In a step to reduce food waste, Walmart announced it would start selling “ugly” apples. These weather-blemished apples from Washington state brand “I’m Perfect” will be sold at a discount in 300 Walmart stores in Florida, starting this week. But Ugly Fruit and Veg Campaign activist Jordan Figueiredo, who hand-delivered the Change.org petition that called for the world’s biggest grocery retailer to sell “less than perfect” produce to its corporate headquarters, says the initiative is too narrow to make a meaningful difference on the issue, and will be keeping the petition online as a result.

“They could make a huge impact if they were really working on this,” Figueiredo told me in an interview. 

In a company blog post Tuesday, Walmart’s senior vice president for global food sourcing Sean Baldwin called the initiative part of a years-long effort to “create a zero waste future, especially where fresh produce is concerned” and linked it to its decision in April to sell weather-blemished potatoes from Spuglies in Texas and “wonky” produce boxes in the United Kingdom. Baldwin said the ugly apples will be sold in five-pound bags and will eventually be available in 12 varieties, including Granny Smith and Red Delicious.

It’s a move in the right direction, Figueiredo said, but it doesn’t go nearly far enough to stop half of all produce grown in the United States from being thrown away, as weather blemishes are just one of many reasons some produce doesn’t make it to store shelves. He pointed out that large quantities of produce can still be rejected year-round for being oddly shaped, or not having the right color, or being too big or too small, and Fugueiredo wants Walmart to find a way to remedy that on a national scale. Walmart did not return a request for comment. 

“Even if they committed to these two suppliers, it would still be falling short of what we asked for in the petition,” he said.

American Wasteland writer Jonathan Bloom also isn’t “blown out of the water” by Walmart’s announcement, but he said he’s optimistic that it’s a sign of a “much larger investment” to come in cosmetically imperfect produce.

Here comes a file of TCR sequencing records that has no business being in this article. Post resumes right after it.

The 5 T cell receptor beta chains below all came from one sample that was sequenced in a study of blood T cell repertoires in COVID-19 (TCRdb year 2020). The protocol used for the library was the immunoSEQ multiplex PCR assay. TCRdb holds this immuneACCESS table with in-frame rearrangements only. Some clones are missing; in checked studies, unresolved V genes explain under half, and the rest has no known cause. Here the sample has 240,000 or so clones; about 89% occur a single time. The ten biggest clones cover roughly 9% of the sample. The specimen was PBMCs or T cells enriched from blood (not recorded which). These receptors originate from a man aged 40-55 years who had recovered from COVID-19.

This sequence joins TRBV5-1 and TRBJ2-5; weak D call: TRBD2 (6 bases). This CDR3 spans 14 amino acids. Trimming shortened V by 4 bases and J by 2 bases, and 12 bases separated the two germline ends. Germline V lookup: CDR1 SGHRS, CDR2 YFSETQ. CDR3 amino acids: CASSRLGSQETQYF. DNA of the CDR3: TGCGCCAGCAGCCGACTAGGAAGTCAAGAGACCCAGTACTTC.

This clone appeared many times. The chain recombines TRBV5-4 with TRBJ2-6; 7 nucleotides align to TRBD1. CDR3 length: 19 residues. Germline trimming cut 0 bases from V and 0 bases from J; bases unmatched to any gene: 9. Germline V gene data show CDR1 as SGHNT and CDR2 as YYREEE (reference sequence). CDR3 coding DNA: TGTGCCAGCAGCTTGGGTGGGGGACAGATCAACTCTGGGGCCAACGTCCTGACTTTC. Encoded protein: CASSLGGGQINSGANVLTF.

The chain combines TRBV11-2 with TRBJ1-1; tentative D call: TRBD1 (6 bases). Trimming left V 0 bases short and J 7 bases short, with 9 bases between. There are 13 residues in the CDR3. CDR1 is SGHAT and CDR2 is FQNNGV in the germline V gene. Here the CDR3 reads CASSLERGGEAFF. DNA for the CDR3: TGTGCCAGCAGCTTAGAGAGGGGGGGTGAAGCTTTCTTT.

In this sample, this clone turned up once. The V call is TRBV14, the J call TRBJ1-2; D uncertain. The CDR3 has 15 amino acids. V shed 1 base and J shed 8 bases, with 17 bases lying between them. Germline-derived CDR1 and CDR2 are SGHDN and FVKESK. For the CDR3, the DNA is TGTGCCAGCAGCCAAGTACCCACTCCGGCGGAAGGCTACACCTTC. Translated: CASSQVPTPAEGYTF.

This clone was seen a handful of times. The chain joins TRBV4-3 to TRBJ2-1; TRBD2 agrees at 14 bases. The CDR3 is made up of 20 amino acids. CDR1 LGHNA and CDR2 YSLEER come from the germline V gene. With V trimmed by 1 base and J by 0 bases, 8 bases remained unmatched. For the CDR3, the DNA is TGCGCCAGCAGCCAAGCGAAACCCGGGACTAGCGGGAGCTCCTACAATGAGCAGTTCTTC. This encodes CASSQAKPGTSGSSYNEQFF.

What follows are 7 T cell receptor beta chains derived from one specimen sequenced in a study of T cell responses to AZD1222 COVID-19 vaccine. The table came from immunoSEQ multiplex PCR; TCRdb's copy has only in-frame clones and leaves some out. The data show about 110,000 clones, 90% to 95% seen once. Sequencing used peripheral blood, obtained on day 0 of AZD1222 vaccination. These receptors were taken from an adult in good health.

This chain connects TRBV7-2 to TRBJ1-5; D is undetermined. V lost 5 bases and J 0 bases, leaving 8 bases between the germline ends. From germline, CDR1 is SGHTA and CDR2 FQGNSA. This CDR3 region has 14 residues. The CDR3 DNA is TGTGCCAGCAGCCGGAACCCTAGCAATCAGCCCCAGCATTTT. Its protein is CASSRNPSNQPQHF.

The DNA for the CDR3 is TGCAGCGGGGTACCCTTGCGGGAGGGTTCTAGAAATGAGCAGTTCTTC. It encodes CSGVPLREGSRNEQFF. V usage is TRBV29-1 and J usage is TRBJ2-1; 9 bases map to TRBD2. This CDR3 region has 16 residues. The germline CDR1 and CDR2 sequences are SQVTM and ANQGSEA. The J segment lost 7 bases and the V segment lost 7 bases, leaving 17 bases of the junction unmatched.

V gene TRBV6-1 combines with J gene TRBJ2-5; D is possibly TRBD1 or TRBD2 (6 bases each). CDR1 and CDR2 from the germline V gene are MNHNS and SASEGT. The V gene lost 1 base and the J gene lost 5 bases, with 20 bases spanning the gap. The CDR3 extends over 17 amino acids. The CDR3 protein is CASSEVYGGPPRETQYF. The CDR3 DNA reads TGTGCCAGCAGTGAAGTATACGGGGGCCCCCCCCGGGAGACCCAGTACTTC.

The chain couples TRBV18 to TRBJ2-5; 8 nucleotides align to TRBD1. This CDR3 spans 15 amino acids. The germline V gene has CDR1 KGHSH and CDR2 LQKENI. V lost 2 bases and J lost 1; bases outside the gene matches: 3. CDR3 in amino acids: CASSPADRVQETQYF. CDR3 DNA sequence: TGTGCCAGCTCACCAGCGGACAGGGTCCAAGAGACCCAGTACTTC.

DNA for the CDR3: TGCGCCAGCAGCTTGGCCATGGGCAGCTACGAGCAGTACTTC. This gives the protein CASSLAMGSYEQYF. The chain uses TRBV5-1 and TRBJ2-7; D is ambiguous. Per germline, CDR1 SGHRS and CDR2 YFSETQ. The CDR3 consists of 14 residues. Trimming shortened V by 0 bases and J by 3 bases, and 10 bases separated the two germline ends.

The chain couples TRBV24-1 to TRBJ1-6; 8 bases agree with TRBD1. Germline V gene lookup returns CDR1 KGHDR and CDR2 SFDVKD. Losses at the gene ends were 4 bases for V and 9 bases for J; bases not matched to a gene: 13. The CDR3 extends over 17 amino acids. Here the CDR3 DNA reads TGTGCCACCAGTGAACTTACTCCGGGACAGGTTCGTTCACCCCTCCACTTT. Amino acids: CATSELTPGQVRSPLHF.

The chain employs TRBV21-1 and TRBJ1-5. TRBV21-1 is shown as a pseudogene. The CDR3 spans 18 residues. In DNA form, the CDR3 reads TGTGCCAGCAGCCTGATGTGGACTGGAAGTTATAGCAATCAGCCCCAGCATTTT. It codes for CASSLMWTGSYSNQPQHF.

“I think retailers move at different speeds and if they want to try it out and see how it goes I’m fine with that,” he said. 

Walmart isn’t the first supermarket to expand its produce offerings. Following another Ugly Fruit and Veg Campaign petition, Whole Foods started selling misfit produce at a few Northern California stores in April, and Giant Eagle grocery stores introduced a similar program in Pittsburgh in March. Several European chains were already on board a few years ago

“The evidence from other programs is that people buy more produce overall when these programs are offered. It’s not just sustainability here, it can also raise store sales,” Figueiredo said.

More stores should follow suit and in bigger ways, Bloom said, but they’re only going to do so if shoppers express their support with their wallets.

“For so long, the argument has been that it would be great if retailers would sell some of these imperfect fruits and vegetables and give shoppers a chance to buy them. Now it’s time for shoppers to put their money where their mouth is and actually purchase these items. Hopefully, given the recent attention on wasted food, people will do just that,” Bloom said.